Alan.Gunn.1 at ND.EDU
Fri Mar 6 08:07:34 PST 1998
In message Thu, 5 Mar 1998 08:01:14 -0600,
richard duncan <rduncan at UNLINFO.UNL.EDU> writes:
> Alan Gunn writes that he believes God created life but
>> not by saying "Zap, there's a sparrow; poof, there's a cow,"
>> etc. As to polls, most Americans believe in astrology and quite a few
>> believe in alien abductions.
> Alan, I'm sincerely curious. You claim that all educated Christians
> must believe in evolution. You are an educated Christian who believes
> what? Exactly what do believe was God's creative role? Do you believe
> that God *directs* the evolutionary process? Or does He (She?) merely
> sit back and watch a process outside His (Her?) control? Or did God
> merely cook up a bowl of Primordial Soup and then move on to some
> other part of the Universe no longer concerned about the development
> of life on Earth?
> And how do you know these things?
> I believe this is on topic, because to the extent that the purposes of
> those who doubt the truth of evolution are suspect as the product of
> some irrational, superstitious belief system, then it seems fair to
> inquire about the rationality of those who believe in a Darwinian
> Divinity. I am sincerely interested in your answers.
> Rick Duncan (rduncan at unlinfo.unl.edu)
> "Even when there is no candidate worth voting for, there is always
> some candidate worth voting against." --Fabian Leaflet no. 43
Against my better judgment, and with a suspicion that Eugene will rule
discussions of this off topic, I'll venture this brief answer. I believe in
evolution not because I'm a Christian, but because the evidence--geological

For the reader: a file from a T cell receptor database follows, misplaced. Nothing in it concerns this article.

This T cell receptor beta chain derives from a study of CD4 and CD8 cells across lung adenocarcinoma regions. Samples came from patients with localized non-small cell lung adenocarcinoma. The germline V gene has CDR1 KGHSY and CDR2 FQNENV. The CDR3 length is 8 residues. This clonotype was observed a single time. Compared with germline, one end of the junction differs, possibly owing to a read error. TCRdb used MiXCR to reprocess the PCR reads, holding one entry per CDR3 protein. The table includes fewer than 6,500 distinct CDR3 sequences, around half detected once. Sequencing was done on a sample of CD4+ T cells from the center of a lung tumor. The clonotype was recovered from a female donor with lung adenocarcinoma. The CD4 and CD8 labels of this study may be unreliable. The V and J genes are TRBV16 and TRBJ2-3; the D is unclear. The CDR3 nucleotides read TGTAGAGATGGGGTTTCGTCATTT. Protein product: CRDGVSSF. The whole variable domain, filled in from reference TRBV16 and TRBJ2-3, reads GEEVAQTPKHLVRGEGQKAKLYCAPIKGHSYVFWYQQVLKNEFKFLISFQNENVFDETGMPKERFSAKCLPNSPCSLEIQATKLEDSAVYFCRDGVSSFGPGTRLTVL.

and biological--for evolution is overwhelming. (I majored in geology as an
undergraduate.) Also because the opponents of evolution offer no
evidence--absolutely none--for their beliefs; they point to the many gaps in
our understanding of the process by which evolution works (if this counts as
evidence, all science is wrong; we don't understand *anything* completely).
All science is tentative: today's answer always includes the implicit
addition, "provided that we don't learn something tomorrow that requires us
to reconsider our views." A lot of religious belief, IMHO, would benefit
from some of this kind of humility as well. I suspect that one of the
reasons why so many educated people reject religion is that they see many
religious people who are absolutely convinced that they know the truth about
some factual matter because they read it in Genesis, or because a graduate
of some unaccredited bible college told them so from the pulpit, or (in
extreme cases) because God had a personal conversation with them. On a
fairly regular basis, children of Christian Scientists die because their
parents think Mary Baker Eddy knew more about disease than Pasteur.
St. Paul reminds us that "we see through a glass, darkly." I don't
know what role God plays in evolution; and I don't think you do either.
Notre Dame Law School
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